Once trust has been gained, clients are likely to feel more able to be themselves and to share their thoughts and feelings without censorship. In turn, such genuineness and authenticity will strengthen the therapeutic relationship further, particularly as unconditional positive regard continues to be demonstrated towards the client regardless of what they divulge. For me, this has been essential within my own personal counselling. While I need to be challenged, like Perls and Ellis challenged Gloria, more than that I need to feel safe and I need to feel ‘held,’ which is what came across within Roger’s approach to working with Gloria. Roger’s gained trust within minutes, to the extent that Gloria could confess she wished he was her father. Furthermore, by the end of the session, it appeared that Gloria was no longer in need of the advice she was initially seeking. Instead, by being open and developing trust, Roger’s had empowered Gloria to find her own answers.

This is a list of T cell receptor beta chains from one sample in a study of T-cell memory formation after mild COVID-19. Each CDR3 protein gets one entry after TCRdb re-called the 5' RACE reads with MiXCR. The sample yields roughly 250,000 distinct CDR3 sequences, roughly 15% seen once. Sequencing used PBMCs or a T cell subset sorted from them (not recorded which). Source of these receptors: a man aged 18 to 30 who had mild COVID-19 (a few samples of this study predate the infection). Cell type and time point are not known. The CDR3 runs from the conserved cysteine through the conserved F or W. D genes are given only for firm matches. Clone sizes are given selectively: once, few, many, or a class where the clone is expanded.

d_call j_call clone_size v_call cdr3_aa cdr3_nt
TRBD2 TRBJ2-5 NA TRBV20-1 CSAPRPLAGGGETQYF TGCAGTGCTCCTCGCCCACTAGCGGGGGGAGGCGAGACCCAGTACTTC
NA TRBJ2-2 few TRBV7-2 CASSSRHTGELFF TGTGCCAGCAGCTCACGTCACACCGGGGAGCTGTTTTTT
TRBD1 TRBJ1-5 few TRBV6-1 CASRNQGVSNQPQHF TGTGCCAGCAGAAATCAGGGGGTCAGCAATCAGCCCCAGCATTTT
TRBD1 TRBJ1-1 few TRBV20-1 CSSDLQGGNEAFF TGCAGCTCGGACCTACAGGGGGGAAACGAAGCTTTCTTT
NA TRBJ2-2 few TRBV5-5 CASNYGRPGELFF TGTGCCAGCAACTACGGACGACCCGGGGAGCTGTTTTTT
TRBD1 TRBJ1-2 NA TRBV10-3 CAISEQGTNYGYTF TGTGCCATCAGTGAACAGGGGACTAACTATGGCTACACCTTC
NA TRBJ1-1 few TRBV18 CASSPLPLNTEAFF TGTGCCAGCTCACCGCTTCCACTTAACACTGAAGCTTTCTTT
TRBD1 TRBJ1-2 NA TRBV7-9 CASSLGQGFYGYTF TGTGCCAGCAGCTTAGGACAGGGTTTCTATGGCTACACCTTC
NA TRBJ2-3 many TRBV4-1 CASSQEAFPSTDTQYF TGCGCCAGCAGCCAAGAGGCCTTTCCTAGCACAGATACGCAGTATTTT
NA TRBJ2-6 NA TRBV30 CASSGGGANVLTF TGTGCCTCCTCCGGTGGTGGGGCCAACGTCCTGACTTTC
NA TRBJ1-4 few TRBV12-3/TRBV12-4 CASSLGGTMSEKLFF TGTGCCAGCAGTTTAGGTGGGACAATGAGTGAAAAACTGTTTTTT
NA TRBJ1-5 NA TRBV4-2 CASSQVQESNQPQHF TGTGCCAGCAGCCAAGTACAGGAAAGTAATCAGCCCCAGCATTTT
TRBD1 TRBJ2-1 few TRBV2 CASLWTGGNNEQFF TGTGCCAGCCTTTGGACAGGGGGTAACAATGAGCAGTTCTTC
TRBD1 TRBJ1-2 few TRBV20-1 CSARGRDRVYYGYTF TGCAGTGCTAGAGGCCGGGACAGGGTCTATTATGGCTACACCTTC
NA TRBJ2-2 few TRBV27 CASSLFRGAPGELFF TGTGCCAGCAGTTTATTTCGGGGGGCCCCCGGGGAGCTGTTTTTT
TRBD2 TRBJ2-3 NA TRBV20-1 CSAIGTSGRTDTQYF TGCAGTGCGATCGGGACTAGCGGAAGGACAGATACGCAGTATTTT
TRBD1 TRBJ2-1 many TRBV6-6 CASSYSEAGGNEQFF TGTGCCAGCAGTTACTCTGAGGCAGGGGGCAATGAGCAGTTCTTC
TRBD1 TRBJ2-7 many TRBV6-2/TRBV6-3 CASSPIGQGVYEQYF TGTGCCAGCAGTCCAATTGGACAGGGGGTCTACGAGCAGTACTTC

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The videos were also useful for seeing the three stages of the counselling session in process – the beginning, middle, and end:

  • The beginning starts with the first impressions that a client has during their initial session. First impressions count and the quick development of rapport can help put the client at ease and feel safe. The counsellor and their environment need to be warm, comforting, and approachable if the client is to feel empowered enough to discuss what has bought them to counselling (Mearns and Thorne, 2007). With rapport and trust gained, the middle stage of a session is likely to be more open and detailed, where the client now feels ‘held’ enough to address any painful thoughts and feelings.

  • It is when such thoughts and feelings are expressed that the middle stage also becomes a time for the counsellor to demonstrate the three core conditions of congruence, unconditional positive regard, and empathy. This is part of the healing process, which will continue well beyond the session.